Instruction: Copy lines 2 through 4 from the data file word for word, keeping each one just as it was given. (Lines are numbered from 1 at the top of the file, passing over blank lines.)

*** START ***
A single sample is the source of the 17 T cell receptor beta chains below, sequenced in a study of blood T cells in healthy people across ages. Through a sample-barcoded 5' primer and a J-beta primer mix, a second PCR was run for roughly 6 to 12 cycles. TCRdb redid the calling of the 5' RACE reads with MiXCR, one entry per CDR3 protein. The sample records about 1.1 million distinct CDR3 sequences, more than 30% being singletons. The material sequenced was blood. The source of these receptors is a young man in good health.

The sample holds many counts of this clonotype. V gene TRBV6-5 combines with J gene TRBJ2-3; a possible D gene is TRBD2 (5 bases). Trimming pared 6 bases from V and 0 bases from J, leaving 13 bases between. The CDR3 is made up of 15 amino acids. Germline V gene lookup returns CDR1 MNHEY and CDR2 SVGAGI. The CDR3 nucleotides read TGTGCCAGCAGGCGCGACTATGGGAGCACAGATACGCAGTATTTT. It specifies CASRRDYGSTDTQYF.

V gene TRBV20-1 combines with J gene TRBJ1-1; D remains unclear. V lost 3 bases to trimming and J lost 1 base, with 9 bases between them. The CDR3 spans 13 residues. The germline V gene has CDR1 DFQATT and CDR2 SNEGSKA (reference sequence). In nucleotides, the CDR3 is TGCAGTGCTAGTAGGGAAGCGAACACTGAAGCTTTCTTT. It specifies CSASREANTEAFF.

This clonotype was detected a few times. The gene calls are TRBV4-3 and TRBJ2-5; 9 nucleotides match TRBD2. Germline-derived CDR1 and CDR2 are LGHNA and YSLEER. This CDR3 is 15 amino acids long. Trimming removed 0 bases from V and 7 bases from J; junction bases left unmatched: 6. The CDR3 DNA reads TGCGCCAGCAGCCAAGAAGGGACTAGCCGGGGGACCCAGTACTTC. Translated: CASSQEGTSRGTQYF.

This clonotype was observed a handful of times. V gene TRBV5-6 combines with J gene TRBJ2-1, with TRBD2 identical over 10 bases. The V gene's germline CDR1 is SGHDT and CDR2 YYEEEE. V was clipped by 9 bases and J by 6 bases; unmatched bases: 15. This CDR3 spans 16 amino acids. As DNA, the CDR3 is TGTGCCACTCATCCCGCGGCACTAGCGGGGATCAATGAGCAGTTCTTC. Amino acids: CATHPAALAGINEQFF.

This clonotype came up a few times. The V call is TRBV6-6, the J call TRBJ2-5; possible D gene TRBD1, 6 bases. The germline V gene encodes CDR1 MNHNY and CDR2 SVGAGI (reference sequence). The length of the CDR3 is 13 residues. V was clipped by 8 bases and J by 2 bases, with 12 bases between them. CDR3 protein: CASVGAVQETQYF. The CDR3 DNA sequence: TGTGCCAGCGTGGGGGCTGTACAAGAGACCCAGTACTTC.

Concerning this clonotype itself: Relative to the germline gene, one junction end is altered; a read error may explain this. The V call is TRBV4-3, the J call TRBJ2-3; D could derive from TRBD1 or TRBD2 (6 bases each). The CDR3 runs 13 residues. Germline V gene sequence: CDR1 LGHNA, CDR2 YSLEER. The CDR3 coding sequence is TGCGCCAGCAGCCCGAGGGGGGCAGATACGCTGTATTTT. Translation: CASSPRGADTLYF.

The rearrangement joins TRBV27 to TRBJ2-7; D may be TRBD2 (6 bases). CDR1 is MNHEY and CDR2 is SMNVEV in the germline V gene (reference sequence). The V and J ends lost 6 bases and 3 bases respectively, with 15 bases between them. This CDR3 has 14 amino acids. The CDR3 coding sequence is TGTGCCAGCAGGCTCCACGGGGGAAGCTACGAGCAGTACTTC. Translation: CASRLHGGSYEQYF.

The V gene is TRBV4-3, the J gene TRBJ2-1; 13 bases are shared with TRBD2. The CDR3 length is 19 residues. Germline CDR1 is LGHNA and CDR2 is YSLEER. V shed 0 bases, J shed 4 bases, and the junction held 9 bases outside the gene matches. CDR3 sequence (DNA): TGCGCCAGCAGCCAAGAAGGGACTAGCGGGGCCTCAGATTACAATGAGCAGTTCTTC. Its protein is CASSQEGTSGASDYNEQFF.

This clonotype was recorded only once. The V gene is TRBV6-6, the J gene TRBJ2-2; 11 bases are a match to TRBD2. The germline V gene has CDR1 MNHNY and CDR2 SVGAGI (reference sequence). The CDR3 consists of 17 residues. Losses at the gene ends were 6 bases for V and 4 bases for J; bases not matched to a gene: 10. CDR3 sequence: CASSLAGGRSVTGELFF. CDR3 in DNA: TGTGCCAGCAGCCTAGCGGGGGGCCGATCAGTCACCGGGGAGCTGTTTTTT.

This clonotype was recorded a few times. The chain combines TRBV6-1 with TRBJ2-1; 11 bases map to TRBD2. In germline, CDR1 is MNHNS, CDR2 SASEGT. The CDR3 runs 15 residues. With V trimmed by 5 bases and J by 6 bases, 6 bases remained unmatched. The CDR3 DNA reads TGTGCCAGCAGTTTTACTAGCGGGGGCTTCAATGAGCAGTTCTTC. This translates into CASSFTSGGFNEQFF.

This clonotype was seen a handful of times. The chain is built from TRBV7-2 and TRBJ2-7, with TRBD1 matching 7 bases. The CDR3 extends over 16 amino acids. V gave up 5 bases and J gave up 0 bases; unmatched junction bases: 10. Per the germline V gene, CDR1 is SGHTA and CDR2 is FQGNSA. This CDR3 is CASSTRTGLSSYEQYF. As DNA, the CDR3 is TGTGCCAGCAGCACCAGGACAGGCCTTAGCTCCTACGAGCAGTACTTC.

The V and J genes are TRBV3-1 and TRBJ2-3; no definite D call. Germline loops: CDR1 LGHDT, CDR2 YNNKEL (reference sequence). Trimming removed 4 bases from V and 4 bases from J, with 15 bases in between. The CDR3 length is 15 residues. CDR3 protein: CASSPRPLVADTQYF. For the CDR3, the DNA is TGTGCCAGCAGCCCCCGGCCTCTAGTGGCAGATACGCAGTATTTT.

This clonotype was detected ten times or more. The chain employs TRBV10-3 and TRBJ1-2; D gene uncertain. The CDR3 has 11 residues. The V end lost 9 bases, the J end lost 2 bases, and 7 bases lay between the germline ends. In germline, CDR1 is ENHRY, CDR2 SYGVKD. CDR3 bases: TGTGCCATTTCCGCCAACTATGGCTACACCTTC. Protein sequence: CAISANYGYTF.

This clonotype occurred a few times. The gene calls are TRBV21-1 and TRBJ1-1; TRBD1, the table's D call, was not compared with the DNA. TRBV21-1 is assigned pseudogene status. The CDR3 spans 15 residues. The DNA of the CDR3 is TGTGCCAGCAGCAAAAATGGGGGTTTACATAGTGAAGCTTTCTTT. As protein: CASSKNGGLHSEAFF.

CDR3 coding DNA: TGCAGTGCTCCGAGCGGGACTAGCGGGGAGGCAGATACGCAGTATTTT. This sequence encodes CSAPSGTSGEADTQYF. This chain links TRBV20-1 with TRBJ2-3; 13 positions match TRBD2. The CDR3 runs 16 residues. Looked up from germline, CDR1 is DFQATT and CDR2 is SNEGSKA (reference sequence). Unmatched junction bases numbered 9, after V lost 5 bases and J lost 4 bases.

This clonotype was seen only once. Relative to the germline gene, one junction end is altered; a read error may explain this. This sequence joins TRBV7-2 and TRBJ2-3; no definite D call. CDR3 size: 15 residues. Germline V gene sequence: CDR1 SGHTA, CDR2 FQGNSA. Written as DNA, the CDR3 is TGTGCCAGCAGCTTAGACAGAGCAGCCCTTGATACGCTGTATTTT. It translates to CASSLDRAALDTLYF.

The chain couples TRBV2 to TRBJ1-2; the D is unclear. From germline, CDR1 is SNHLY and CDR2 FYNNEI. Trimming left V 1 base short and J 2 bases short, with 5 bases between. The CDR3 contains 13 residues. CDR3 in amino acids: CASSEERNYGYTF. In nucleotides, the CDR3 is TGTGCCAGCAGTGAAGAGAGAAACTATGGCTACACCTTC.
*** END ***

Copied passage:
The sample holds many counts of this clonotype. V gene TRBV6-5 combines with J gene TRBJ2-3; a possible D gene is TRBD2 (5 bases). Trimming pared 6 bases from V and 0 bases from J, leaving 13 bases between. The CDR3 is made up of 15 amino acids. Germline V gene lookup returns CDR1 MNHEY and CDR2 SVGAGI. The CDR3 nucleotides read TGTGCCAGCAGGCGCGACTATGGGAGCACAGATACGCAGTATTTT. It specifies CASRRDYGSTDTQYF.

V gene TRBV20-1 combines with J gene TRBJ1-1; D remains unclear. V lost 3 bases to trimming and J lost 1 base, with 9 bases between them. The CDR3 spans 13 residues. The germline V gene has CDR1 DFQATT and CDR2 SNEGSKA (reference sequence). In nucleotides, the CDR3 is TGCAGTGCTAGTAGGGAAGCGAACACTGAAGCTTTCTTT. It specifies CSASREANTEAFF.

This clonotype was detected a few times. The gene calls are TRBV4-3 and TRBJ2-5; 9 nucleotides match TRBD2. Germline-derived CDR1 and CDR2 are LGHNA and YSLEER. This CDR3 is 15 amino acids long. Trimming removed 0 bases from V and 7 bases from J; junction bases left unmatched: 6. The CDR3 DNA reads TGCGCCAGCAGCCAAGAAGGGACTAGCCGGGGGACCCAGTACTTC. Translated: CASSQEGTSRGTQYF.